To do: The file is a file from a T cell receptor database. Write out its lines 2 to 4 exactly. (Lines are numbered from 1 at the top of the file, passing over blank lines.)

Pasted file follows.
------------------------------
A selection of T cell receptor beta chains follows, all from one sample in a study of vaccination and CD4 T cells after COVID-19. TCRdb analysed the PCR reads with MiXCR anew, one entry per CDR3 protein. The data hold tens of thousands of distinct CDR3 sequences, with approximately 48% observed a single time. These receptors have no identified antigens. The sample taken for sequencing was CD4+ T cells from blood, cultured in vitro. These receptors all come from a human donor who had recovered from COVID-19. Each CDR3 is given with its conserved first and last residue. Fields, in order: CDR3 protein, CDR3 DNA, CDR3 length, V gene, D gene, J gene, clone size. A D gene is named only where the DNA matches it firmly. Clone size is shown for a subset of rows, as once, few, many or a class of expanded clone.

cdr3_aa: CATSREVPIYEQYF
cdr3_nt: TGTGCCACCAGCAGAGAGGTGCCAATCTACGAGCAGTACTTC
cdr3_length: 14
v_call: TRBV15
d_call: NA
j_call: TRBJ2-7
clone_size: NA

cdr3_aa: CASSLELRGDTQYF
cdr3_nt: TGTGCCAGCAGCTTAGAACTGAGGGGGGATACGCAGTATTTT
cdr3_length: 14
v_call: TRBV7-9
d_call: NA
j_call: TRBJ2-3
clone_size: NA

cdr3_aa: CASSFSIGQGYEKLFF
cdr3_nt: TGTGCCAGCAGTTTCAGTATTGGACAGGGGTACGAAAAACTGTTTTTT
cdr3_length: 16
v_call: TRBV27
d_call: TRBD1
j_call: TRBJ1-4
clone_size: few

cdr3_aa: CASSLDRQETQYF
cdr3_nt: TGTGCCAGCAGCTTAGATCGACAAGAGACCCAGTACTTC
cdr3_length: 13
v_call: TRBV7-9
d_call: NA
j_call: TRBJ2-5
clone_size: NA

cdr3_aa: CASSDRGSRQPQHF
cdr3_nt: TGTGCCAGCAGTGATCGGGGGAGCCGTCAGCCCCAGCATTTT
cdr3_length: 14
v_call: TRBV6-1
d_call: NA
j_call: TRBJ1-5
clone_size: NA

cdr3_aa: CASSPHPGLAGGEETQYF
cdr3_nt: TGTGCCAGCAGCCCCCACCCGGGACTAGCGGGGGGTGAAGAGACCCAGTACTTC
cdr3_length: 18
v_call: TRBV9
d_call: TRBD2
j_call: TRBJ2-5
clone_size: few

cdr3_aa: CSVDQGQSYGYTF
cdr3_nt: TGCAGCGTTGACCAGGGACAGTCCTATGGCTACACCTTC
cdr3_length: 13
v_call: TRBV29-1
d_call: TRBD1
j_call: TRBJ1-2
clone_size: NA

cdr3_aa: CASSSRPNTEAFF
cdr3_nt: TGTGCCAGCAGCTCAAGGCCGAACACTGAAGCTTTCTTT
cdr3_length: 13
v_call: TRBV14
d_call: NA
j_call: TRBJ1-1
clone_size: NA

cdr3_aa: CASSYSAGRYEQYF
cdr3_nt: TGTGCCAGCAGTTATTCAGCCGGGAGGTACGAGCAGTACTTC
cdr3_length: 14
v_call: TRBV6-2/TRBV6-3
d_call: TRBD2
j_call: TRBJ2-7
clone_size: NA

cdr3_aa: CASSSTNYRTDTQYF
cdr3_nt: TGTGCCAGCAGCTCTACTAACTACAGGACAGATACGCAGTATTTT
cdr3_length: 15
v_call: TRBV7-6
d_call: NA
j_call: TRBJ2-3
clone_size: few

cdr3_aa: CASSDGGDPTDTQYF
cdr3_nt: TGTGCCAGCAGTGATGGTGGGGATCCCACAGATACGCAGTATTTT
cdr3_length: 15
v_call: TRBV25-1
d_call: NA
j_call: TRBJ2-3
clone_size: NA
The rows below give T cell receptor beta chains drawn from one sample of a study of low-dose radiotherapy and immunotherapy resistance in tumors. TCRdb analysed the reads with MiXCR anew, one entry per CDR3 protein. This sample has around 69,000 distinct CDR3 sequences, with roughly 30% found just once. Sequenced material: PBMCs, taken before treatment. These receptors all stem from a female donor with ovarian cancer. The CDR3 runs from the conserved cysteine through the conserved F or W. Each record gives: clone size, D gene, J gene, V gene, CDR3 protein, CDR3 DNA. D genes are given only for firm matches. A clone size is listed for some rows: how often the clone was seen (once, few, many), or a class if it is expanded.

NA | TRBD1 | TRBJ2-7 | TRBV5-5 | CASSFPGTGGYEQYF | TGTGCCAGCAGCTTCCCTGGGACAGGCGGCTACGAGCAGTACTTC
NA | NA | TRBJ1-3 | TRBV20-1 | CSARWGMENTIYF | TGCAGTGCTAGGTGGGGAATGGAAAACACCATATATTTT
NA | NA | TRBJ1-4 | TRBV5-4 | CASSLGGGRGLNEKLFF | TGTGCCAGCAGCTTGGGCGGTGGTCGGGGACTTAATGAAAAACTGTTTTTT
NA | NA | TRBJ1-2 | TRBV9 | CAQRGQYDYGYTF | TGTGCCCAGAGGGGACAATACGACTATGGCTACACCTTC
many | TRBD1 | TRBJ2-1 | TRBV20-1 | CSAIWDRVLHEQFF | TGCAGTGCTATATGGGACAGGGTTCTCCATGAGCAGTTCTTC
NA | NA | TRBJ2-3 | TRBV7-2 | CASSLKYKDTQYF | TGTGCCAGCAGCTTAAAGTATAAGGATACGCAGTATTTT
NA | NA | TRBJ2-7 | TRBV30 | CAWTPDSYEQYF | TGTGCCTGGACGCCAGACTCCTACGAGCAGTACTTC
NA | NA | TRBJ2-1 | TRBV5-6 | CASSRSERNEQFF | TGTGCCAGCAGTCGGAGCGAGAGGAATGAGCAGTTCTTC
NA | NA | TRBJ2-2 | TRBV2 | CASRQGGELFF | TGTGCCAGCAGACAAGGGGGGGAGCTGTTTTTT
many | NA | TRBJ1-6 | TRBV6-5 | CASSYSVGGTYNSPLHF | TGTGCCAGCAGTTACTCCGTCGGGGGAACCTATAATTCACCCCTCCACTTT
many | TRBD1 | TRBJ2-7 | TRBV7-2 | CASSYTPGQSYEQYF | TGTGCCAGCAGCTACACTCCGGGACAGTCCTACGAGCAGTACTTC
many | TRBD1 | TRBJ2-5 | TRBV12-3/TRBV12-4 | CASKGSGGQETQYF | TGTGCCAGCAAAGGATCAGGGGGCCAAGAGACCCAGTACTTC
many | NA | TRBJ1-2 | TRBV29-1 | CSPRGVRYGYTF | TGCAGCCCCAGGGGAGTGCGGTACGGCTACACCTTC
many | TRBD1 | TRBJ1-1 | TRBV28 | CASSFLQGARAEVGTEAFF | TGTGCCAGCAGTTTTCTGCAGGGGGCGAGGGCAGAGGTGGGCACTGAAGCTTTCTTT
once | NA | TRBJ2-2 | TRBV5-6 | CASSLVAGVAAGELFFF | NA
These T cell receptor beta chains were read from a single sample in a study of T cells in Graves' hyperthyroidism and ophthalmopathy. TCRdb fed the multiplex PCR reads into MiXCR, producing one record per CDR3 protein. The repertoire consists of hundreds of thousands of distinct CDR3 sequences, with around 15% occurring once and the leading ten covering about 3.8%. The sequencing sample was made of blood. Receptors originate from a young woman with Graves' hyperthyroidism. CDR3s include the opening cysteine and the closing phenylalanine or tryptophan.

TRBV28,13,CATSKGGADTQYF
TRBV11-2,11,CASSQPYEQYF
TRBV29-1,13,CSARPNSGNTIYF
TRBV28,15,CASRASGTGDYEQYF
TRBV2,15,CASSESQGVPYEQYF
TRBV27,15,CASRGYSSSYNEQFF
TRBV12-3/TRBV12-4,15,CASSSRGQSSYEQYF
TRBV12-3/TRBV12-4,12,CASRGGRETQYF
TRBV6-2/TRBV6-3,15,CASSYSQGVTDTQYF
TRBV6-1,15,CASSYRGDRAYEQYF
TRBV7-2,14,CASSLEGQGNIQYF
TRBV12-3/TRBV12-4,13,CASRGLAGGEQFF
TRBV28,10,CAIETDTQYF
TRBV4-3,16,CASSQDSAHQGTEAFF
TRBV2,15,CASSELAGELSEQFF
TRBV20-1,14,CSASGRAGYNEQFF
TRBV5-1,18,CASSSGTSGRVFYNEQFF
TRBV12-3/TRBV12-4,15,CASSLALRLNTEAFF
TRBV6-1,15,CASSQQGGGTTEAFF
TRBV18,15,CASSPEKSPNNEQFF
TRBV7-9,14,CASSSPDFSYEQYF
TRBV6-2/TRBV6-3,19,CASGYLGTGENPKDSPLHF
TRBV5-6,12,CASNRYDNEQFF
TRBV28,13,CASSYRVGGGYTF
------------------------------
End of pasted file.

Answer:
cdr3_aa: CATSREVPIYEQYF
cdr3_nt: TGTGCCACCAGCAGAGAGGTGCCAATCTACGAGCAGTACTTC
cdr3_length: 14